Regini gives you several options for data manipulation. For example, DELETE is a regini.exe keyword that requires only the name of the data item. To remove a data item, enter the following syntax as the second (i.e., data item) line of your script:

DataItemName = DELETE

Putting It All Together
As an example of a complete command, review the following script. This command changes computer settings so that the most recent user's name doesn't appear in the Logon dialog box.

DontDisplayLastUserName = REG_DWORD 1

*****Option 3: Use Policies *****

You can also distribute registry changes by creating system policies that manipulate the registries of target users. The process you use varies between Windows 2000 (which uses the Microsoft Management Console—MMC—GPE snap-in) and earlier versions of Windows (which use SPE), but in either case, you can build administration (.adm) files to send registry changes to selected computers.

The easiest way to create an .adm file is to use an existing .adm template as a starting point. Templates are text files, and you can open them in Notepad or any text editor. Before you do anything with existing templates, back up the originals. When you modify a template, save the new version with a new filename, even if you've backed up the original. And you must test your new .adm files in a lab environment before you unleash your creation on the enterprise. (See Reader to Reader, ".adm Files and the Headaches They Can Cause," October 1999, for a description of the consequences you might face if you ignore this advice.)

Of course, to implement a registry change through an .adm template, you need to know which registry key to target. The resource kits' registry documentation is rather sparse. To learn my way around the registry, I used a lab environment to plunge in and make system changes with existing policies and Control Panel applets. I used Sysinternals' regmon.exe (available from ) to track the resulting registry changes. Eventually, I learned quite a bit about the registry's organization and registry entries' data types.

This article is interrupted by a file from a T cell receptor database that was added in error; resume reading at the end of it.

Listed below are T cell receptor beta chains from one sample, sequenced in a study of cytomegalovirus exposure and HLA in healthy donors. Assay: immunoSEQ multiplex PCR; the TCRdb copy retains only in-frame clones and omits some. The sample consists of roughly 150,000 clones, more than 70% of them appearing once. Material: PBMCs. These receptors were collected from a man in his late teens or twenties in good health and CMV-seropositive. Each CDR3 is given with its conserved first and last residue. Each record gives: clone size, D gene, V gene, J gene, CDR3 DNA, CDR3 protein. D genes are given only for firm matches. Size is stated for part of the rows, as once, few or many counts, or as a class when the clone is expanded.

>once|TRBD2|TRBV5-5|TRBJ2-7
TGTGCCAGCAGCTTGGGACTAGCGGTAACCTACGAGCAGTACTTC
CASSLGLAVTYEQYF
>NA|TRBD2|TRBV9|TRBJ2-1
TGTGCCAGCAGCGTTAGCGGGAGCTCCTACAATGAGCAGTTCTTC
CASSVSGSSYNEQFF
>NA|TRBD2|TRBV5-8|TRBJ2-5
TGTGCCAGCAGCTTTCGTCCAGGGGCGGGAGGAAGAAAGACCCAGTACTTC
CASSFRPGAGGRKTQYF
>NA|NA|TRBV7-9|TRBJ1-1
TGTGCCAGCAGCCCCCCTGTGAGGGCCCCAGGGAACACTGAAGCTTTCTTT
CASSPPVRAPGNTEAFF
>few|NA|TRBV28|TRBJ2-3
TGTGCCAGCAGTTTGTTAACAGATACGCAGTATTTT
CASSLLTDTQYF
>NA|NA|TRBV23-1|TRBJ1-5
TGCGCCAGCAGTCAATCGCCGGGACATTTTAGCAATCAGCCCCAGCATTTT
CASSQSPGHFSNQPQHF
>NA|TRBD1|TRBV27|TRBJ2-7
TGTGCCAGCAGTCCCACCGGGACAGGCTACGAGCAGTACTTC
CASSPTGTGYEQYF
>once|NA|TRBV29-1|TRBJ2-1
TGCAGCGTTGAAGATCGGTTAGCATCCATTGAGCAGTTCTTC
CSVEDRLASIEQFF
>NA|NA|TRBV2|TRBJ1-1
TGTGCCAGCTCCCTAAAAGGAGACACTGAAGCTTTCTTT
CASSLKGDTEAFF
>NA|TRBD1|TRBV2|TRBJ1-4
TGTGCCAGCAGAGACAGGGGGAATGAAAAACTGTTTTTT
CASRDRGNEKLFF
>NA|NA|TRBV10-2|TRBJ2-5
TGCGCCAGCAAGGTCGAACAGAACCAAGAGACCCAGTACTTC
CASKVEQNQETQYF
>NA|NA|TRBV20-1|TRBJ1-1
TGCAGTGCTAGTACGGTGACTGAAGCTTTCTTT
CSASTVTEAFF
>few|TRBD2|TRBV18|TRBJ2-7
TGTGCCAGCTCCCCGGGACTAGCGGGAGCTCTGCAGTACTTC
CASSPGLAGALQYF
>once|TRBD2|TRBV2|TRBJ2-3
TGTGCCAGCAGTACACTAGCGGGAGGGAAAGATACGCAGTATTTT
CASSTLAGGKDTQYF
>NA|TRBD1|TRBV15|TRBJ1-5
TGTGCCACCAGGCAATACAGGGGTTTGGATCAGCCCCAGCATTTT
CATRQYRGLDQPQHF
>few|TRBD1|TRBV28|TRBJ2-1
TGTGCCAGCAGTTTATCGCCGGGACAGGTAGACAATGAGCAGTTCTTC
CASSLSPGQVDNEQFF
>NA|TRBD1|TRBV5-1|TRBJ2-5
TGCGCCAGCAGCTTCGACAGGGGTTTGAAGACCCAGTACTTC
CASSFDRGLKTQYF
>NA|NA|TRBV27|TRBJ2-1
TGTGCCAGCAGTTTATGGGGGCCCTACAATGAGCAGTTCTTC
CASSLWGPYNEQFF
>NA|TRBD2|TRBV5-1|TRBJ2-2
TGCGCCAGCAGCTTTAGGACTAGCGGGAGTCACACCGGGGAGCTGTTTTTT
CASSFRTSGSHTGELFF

Where are the Administrative Templates (ADM) located?


HOW TO: Add, Modify, or Delete Registry Subkeys and Values by Using a Registration Entries (.reg) File

Distributing Registry Changes

Specify a Script to Run on Startup Shutdown Logon Logoff

Expert Comment

ID: 12265755
To remove the Run command from Start Menu, apply the following Windows NT Registry hack


Key: Software\Microsoft\Windows\CurrentVersion\Policies\Explorer

Name: NoRun


Value: 1

Hide Control Panel, Printers, and My Computer Folders in Explorer
To apply the Control Panel, Printers, and My Computer in Explorer and on the Start Menu,

apply the following Windows NT registry hack:


Key: Software\Microsoft\Windows\CurrentVersion\Policies\Explorer

Name: NoSetFolders


Value: 1


Expert Comment

ID: 12471188
we may split the points...